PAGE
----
In the darkness of the cramped room, I could barely see the worn picture of his wife. Between the flickers of the one light bulb hanging lonesome from the ceiling, Arjuna repeated the names I had learned before: Dayani, Sarasi. His beaming smile was almost jumping off his face as if to reach out to his distant family. I was surprised a man so tired could show such light. The other seven men in the room, looking weary and downtrodden, unapologetically stared at me in confusion and fascination from their perches on the many bunk beds that lined the shoddily constructed concrete walls. I could hardly blame them; I didn’t even knowing why I was there. I still didn’t know why exactly I had had followed Arjuna that morning in the first place.
I first saw Arjuna when I was walking to class. It was 9:02 AM; I was already late. Still, I paused briefly to watch as eight weary looking men in gray overalls, Arjuna among them, exited from a basement door in a nearby building and quietly piled into a matching gray van. The van’s engine hummed and entered the morning traffic. As the van pulled away, I continued my walk to Carnegie Mellon’s building in Education City, a mecca of knowledge in Doha, Qatar. I had seen big buildings before, but little could prepare me for the ornate structures that dominated the landscape in Education City, a place I would call home for a semester as an exchange student. Their high ceilings, long walkways, massive fountains and polished floors were wealth incarnate in a newly prosperous nation. By the time I made it to class that morning, I had quickly forgot the image of the tired men among the distracting veneer.
I did not see Arjuna until weeks later in an encounter after midnight in the massive atrium of the Carnegie Mellon building. In the late hours, the space felt like a castle and there was no one around to challenge my authority over my imagined kingdom. More importantly, there was no one around to alert me of my foreignness: my regrettable ignorance of Islam, the sore thumb that was my Western dress among the traditional thobes, my confusion with the gender norms. A hard-nosed boy from a darker side of Baltimore, I felt out of place among the newfound oil wealth of Doha. I grew up in a neighborhood characterized by the struggle to make ends meet and stories of making it were few and far in between. Having made it to college, I wasn’t even convinced I had made it yet. The initial allure of the Middle East - an escape from the problems I had finding a sense of self among the streets of my home - had vanished quickly as the familiar feeling of alienation set in again. Here in Doha, it seemed like everyone had made it already and I didn’t know where I fit. Among the silence of the late hours, however, I was at peace. Silence is a universal and ubiquitous language that requires no translation. At home, I spoke with silence in the early morning before my city woke; in Doha, my relationship with silence grew in the depths of night.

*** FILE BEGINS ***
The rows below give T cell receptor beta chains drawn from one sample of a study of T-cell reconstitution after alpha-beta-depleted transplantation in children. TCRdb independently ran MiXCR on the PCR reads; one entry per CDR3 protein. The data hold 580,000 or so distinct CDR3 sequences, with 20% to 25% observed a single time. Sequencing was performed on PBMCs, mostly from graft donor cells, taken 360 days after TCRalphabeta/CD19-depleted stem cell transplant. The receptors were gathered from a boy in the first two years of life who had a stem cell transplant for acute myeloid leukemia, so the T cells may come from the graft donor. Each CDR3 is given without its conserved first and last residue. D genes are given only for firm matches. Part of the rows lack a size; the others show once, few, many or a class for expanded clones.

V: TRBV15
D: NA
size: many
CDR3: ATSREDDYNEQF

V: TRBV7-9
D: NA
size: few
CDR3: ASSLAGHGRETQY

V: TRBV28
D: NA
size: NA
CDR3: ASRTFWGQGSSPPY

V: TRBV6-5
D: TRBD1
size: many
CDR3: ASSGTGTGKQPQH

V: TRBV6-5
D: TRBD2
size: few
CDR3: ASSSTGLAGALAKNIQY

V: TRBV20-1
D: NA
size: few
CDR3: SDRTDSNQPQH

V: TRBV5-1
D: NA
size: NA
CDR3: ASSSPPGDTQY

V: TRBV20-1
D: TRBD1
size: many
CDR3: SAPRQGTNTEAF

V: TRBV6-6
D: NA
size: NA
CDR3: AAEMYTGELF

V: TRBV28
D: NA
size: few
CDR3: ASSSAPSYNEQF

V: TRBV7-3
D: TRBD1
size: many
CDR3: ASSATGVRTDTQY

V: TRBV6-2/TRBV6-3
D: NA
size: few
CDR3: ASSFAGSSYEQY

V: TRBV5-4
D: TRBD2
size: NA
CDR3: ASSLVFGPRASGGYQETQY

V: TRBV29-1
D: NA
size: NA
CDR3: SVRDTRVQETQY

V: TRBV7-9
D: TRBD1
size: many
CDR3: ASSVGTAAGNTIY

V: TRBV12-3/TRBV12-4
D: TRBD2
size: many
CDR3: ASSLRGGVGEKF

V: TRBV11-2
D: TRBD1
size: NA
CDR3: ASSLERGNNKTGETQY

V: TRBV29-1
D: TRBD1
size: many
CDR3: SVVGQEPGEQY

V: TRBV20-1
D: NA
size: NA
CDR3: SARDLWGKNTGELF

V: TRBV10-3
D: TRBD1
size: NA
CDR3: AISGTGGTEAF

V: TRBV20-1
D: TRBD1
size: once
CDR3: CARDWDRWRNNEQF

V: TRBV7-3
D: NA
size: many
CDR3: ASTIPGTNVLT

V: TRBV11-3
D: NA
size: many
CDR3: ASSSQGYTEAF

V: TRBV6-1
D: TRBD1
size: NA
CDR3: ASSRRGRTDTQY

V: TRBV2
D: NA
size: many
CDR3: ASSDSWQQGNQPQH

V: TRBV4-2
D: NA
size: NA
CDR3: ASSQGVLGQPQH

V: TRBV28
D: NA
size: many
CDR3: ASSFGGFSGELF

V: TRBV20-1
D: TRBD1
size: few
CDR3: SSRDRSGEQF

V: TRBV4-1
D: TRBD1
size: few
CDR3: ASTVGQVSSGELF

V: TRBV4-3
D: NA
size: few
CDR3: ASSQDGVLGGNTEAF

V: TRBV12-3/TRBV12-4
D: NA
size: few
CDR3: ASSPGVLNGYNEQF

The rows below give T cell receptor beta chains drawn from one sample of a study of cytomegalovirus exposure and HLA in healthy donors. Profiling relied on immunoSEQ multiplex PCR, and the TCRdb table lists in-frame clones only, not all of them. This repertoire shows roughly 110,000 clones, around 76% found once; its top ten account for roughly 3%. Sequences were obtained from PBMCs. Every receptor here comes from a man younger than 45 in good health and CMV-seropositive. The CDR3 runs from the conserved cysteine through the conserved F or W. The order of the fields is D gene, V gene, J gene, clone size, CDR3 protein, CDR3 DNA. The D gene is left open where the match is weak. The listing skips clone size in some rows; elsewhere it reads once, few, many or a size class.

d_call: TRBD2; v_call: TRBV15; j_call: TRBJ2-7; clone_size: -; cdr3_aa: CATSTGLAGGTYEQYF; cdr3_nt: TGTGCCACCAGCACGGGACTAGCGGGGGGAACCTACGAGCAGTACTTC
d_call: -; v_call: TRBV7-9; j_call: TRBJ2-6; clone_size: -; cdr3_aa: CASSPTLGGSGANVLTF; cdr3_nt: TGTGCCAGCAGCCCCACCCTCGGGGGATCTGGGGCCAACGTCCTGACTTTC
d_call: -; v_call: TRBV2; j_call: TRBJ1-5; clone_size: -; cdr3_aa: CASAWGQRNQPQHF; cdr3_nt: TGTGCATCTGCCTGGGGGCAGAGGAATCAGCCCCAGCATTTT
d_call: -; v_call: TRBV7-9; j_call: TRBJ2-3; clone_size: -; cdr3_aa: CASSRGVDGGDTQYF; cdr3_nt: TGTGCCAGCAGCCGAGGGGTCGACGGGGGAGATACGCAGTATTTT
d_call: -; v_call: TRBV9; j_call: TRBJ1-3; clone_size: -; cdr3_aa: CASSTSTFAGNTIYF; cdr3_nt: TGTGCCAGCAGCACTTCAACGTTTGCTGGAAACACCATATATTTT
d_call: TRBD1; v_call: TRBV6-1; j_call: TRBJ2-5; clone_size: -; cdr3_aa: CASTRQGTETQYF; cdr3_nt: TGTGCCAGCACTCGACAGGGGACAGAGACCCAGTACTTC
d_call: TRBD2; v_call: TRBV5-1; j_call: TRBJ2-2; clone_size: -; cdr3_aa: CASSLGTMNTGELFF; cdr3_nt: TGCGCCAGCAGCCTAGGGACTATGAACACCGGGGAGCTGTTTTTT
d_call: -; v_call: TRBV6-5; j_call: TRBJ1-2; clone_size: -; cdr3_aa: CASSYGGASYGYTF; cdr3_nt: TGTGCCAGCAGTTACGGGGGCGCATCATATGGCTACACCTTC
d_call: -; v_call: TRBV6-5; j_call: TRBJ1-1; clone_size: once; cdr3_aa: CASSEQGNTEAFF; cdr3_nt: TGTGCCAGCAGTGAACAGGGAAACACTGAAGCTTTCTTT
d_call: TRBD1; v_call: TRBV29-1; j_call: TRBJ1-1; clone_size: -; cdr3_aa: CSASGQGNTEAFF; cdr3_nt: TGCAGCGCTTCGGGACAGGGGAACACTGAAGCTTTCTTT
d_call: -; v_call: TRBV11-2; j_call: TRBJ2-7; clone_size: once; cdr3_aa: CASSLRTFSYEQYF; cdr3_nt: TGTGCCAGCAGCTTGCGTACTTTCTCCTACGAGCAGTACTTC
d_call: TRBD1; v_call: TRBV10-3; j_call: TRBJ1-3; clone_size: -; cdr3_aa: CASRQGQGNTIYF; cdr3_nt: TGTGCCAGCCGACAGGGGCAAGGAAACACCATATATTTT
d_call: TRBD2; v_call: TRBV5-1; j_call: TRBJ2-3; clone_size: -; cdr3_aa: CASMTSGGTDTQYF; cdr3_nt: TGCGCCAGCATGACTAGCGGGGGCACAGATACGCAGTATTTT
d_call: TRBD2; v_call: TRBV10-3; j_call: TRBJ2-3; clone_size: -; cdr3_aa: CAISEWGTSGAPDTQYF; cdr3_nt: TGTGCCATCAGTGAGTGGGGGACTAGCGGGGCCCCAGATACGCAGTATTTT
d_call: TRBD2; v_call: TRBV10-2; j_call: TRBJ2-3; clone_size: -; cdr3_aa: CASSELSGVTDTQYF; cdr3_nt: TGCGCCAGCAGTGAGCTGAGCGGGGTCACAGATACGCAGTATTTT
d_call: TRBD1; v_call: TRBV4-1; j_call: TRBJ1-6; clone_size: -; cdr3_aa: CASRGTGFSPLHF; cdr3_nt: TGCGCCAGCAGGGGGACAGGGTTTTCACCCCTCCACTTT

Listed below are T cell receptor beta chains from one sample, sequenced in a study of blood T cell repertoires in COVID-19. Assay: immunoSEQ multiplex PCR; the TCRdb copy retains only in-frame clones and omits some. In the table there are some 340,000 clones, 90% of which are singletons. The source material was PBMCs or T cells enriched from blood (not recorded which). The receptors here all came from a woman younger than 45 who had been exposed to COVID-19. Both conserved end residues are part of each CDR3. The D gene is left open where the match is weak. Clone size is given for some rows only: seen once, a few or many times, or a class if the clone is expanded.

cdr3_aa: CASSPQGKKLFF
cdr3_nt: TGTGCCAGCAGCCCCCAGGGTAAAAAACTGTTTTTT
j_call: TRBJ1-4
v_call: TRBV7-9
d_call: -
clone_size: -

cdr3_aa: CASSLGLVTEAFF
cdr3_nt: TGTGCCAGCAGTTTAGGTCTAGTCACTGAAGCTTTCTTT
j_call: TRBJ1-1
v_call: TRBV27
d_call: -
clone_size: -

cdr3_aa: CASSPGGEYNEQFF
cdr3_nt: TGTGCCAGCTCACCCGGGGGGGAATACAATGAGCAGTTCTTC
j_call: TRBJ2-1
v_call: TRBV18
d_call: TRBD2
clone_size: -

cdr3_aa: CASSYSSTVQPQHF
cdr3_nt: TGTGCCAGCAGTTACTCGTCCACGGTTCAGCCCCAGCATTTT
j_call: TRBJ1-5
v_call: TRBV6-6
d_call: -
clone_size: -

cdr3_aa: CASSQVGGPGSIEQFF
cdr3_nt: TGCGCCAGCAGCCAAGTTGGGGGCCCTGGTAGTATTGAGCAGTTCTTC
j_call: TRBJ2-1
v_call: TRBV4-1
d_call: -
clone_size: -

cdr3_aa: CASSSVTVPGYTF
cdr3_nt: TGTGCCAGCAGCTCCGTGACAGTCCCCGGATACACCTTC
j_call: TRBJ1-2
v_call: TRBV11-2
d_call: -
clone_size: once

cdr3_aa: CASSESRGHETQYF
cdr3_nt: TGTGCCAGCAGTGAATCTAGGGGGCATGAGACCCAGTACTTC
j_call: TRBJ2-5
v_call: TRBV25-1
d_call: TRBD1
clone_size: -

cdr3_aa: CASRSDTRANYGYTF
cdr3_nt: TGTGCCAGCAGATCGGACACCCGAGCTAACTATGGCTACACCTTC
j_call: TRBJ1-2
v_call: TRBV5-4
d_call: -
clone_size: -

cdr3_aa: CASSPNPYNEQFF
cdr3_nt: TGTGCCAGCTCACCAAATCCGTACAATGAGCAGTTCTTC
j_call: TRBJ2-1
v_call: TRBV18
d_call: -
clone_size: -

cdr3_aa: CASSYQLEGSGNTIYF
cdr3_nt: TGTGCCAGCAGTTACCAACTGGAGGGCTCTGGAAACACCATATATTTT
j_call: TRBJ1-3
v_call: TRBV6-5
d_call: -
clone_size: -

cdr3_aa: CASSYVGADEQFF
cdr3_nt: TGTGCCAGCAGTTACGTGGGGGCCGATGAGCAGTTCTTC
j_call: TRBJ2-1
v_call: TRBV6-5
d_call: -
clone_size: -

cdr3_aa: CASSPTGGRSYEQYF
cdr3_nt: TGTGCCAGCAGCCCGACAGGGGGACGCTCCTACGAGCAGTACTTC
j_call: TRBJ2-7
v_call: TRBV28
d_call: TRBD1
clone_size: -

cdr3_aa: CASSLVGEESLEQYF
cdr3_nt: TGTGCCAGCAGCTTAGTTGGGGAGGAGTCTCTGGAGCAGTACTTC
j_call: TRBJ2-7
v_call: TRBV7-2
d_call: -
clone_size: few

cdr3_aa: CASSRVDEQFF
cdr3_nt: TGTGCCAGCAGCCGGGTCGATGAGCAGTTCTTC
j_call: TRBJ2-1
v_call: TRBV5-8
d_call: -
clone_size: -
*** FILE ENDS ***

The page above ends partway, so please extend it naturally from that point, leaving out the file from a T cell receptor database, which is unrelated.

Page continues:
I had been reclining on the comfortable red and white striped bedouin cushions on the floor that were sprawled on a series of steps in the atrium when I saw him. I was idly leafing through Amartya Sen’s The Idea of Justice, an interesting philosophical reworking of the ideas John Rawls had put forth in The Theory of Justice. I had always found that moments of silence were the best times to confront the big why’s proposed by life and Sen’s thoughts were a comfort in my confusion in Qatar.I read a particularly challenging notion where Sen argued that we should evaluate justice on a continuum, paused to think and looked up when I noticed him, a short man slowly cleaning the floor near the cushions with methodical efficiency, yet almost dancing with the mop in his hand. His movements were precise, each one flowed into the next and he seemed to follow a deeply engrained pattern that is earned only through tireless repetition. His face was furrowed in trance-like concentration that broke when I offered a greeting.
Startled, he stopped his dance across the floor. Does he even understand me? I wondered. I repeated my hello again, hoping that it would make sense with repetition. The sound of my voice bumped into him and brought a glimmer of understanding. His hands, firmly gripping the mop, loosened for a moment and he offered a confused nod, a tentative hello back and then quickly waved goodbye, resuming his work. I returned to my book casually but felt grateful to have met another foreigner. I could tell from his dark skin - a darkness different than the dark African-American tones that were my own - that the man was not from Qatar and something about his methodic dance across the floor told me that he didn’t want to be there. I didn’t, either, and I wondered if our reasons were the same.
A week following our first encounter, I saw him again after midnight, greeting him as the first night. This time the nod was replaced with a weak smile and I took this as a sign of improvement.
“Michael. My name is Michael,” I said, pointing to my chest.
His weak smile stretching on painfully, Arjuna paused to scratch his jet-black hair and readjust the gray overalls.
“What is your name?” I asked, pointing my hand at him with the palm up.
The silence, so comforting moments before, now loomed between us. I repeated my question and it sat in the air, gathering awkwardness.
“Arjuna,” he offered. He nodded and returned to his dance across the floor.
Arjuna. I knew this name. He was a hero in Hindu mythos, the central character in the Bhagavad Gita and a noble, peerless warrior. I had read the Gita in the silent Baltimore mornings after my Indian neighbor has given me a copy. I confidently jumped to the conclusion that Arjuna had come here from India, forgetting for a moment that Hinduism has a wide net cast on the world.
Days later I saw Arjuna again in the atrium. I braced myself for an attempt to speak Hindi, a language my neighbor had tried to teach me during my fascination with the Gita.
“Namaskāra," Good evening, I said. The word tumbled out of my mouth uncomfortably, unused in years, and barely reached him. Despite this, I was proud of my attempt and smiled.
Arjuna’s response indicated a similar sense of understanding as when the English hit him, but not the wide recognition I had expected from hearing his native tongue.
"Where are you from, Arjuna?” I tried in an attempt to clarify.
A quiet, blank stare answered my question.
“Home? America,” I said gesturing to myself. I feel foolish. He’s not a child, I thought.
“Sri Lanka,” Arjuna said.
“Sri Lanka!” I repeated back to him, overjoyed to have unraveled my mysterious friend’s story further. “Where in Sri Lanka? What city? What village?” I asked.